My idea was to use your trick so that select would pick only the relevant column if Julia is able to deduce what they are just by inspecting the function (select = find_fieldnames(f), wherefind_fieldnameswould be a function that tries to guess what fields are needed byf`). I imagine that there are some functions for which these method won’t work, in which case we would still allow the user to specify this manually. Or does your method work on all functions?
My “method” doesn’t detect variables which are used by a function. I don’t think that’s possible, nor that it makes sense in Julia. I merely suggest using the names of the arguments a function takes and require them to match column names.
Ah, I had completely misunderstood! I had in mind something much more complicated (infer from the function body what fields are needed), but I agree that’s much harder if at all possible.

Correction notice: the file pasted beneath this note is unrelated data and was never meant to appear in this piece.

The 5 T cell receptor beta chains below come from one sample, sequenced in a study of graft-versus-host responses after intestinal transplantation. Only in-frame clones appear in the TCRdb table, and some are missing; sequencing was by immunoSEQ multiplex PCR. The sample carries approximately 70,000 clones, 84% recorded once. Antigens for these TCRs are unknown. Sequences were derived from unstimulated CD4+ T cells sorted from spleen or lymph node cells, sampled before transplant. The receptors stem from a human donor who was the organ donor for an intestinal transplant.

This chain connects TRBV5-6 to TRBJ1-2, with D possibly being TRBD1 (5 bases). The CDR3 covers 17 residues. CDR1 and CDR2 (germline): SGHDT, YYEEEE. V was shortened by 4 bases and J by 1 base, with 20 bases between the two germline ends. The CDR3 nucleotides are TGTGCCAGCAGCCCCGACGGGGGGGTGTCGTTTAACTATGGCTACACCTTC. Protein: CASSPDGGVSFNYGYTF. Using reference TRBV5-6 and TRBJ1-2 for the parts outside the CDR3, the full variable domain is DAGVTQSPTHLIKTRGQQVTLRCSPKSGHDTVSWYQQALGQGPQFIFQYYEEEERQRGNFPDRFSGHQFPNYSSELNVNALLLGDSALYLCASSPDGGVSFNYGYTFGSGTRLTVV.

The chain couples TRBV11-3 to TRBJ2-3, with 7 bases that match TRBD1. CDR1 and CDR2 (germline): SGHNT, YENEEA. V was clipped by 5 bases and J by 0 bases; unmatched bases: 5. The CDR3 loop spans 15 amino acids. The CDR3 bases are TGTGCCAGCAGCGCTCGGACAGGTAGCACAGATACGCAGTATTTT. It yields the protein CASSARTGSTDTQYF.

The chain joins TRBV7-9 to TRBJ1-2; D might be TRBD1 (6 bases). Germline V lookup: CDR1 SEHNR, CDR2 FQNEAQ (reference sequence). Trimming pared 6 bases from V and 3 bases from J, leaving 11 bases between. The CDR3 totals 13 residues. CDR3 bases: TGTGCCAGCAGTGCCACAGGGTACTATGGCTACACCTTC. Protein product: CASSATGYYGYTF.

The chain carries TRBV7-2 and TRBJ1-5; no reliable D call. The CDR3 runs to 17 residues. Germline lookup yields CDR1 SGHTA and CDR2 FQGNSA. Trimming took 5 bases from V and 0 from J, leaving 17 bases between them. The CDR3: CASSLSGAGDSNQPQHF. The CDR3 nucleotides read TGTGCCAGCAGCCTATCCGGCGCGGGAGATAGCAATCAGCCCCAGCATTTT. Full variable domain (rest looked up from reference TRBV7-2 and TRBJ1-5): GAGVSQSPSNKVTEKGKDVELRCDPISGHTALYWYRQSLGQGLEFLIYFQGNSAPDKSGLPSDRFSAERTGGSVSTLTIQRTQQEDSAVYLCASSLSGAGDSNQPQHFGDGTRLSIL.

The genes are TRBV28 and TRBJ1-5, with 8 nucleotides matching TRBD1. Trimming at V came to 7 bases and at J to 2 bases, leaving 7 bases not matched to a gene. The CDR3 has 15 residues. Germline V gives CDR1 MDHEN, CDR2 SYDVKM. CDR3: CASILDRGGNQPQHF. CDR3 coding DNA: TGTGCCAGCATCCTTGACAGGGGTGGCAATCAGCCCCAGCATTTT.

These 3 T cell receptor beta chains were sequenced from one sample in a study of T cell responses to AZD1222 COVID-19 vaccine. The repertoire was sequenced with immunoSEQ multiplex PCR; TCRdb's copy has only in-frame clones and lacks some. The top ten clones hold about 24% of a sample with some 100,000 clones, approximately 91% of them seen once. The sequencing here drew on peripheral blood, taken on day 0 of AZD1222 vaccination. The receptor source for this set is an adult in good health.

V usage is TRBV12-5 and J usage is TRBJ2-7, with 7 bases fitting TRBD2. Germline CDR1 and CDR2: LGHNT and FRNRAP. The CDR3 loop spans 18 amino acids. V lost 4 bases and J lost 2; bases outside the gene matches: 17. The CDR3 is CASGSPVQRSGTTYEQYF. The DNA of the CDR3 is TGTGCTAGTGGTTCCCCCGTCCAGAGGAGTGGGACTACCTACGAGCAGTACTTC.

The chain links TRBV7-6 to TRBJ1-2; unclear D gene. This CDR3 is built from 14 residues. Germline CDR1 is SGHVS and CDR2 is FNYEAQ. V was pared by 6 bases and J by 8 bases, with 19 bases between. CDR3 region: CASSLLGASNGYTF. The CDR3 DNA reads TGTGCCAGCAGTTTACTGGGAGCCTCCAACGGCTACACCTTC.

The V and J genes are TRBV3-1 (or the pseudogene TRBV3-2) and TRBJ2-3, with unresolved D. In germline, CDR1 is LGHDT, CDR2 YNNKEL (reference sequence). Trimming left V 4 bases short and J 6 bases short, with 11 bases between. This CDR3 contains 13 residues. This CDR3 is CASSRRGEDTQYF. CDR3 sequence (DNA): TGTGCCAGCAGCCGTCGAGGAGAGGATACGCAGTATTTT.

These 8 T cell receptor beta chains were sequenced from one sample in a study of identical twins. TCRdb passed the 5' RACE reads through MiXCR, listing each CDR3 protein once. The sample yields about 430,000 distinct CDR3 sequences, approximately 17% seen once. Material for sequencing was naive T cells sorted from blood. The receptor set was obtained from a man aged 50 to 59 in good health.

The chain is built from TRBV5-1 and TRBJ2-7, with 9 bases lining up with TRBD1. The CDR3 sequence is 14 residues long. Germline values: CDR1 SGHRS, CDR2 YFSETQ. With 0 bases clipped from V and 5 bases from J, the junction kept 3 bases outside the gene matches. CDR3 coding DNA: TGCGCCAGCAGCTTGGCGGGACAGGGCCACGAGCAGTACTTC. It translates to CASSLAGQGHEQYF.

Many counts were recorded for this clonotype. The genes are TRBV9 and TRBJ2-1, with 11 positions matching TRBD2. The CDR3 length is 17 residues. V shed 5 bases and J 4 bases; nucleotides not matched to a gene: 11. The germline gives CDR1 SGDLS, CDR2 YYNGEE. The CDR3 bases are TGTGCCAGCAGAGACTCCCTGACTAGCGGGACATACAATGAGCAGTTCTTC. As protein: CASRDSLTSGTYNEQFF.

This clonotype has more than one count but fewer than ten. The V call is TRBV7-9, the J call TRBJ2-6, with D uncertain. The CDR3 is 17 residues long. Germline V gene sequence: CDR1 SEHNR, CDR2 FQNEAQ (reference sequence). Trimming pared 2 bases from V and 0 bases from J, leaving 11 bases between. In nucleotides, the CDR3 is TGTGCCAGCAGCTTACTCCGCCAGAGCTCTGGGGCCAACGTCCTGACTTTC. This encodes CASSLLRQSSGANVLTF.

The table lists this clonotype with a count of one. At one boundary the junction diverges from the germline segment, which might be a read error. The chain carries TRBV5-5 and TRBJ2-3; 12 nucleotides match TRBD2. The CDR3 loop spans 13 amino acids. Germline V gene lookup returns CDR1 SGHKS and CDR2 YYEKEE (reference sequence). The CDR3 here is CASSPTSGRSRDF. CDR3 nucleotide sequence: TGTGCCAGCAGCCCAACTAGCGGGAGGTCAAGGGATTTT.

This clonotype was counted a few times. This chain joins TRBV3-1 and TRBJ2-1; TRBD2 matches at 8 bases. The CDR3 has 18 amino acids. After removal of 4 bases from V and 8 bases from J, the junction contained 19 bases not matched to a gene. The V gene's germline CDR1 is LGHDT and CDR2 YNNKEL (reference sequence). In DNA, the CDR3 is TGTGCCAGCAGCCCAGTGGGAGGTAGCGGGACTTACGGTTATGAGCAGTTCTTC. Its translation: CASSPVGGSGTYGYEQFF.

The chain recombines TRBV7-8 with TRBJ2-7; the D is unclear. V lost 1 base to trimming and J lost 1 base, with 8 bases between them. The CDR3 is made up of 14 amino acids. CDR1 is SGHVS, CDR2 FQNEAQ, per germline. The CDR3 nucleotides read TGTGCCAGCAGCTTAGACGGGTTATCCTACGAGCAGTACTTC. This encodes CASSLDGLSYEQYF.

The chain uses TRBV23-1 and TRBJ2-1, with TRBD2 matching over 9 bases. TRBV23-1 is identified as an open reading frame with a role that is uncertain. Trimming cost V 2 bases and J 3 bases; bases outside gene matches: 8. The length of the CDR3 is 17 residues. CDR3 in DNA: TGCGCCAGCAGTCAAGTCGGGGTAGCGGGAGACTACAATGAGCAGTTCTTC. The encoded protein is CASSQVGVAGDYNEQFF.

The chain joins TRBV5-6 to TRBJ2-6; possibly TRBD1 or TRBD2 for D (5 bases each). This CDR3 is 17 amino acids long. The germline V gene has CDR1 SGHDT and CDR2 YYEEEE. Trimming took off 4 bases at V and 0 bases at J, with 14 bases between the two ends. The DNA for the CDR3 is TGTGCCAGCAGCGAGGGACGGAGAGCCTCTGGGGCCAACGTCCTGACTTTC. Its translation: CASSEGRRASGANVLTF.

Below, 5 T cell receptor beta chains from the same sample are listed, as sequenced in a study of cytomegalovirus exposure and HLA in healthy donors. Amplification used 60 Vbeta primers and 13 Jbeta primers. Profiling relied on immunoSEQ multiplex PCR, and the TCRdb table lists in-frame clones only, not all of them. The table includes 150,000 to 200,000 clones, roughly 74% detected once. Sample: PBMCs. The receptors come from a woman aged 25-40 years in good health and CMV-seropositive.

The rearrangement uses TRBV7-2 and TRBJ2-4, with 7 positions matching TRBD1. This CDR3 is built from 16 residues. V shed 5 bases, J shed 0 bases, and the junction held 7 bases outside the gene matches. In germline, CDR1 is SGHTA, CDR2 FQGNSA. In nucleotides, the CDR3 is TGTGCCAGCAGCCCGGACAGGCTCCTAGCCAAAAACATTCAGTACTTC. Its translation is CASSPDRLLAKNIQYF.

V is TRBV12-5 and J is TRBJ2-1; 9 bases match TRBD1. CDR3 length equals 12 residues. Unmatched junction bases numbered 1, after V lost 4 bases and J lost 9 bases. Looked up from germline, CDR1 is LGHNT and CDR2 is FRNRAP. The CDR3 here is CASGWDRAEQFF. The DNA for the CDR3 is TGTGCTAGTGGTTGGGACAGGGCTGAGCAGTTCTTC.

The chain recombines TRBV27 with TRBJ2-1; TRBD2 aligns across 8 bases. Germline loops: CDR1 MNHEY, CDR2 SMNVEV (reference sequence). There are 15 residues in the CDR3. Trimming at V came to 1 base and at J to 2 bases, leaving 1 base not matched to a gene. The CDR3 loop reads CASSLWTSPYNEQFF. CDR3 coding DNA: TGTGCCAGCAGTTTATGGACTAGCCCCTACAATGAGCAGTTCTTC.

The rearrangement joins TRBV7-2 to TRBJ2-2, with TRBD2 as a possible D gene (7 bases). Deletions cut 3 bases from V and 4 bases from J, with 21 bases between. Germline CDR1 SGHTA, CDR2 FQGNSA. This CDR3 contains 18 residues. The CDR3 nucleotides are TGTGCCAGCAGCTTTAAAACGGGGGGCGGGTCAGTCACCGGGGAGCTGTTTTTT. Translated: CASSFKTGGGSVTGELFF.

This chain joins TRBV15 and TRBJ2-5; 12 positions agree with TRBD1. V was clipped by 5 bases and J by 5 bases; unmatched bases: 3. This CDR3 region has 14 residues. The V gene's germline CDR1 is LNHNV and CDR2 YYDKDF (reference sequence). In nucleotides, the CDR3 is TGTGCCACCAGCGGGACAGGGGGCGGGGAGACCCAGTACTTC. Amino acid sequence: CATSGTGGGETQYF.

If you need to rely on the names the user is passing, I would tend to agree with @Tamas_Papp that this could be done by a macro using symbols, say @λ :SepalLength > 2*:SepalWidth (or denoted in another way, say @λ $SepalLength > 2*$SepalWidth or @λ &SepalLength > 2 * &SepalWidth) would return a SelectingClosure object. Such a basic macro could live in a very low-dependency package (say a TablesMeta that only requires Tables and maybe MacroTools) and DataFrames could even reexport it. In this case, from my proposal above, one would add the dispatch:
Yes, that’s the main issue with the idea of using argument names. There are several possible solutions: 1) Use a special name to indicate that the full table should be passed (e.g. _); we could prevent people from creating columns with that name. 2) Do df::DataFrame -> ... to indicate you want the full table (this information can also be extracted). 3) Pass the function via a keyword argument to change its meaning.
Of course we can do anything we want with macros (and DataFramesMeta/JuliaDBMeta already do that). But it would be nice to avoid requiring a non-standard syntax for simple operations.
Somehow I feel that, at least in the IndexedTables case, given that an IndexedTable is a row iterator, there the filter(f, df) should by default do the normal thing (meaning, apply f to each row), but a keyword argument would definitely make sense and we’d need a different signature for the alternative.
I wonder whether it makes sense to create callable structs: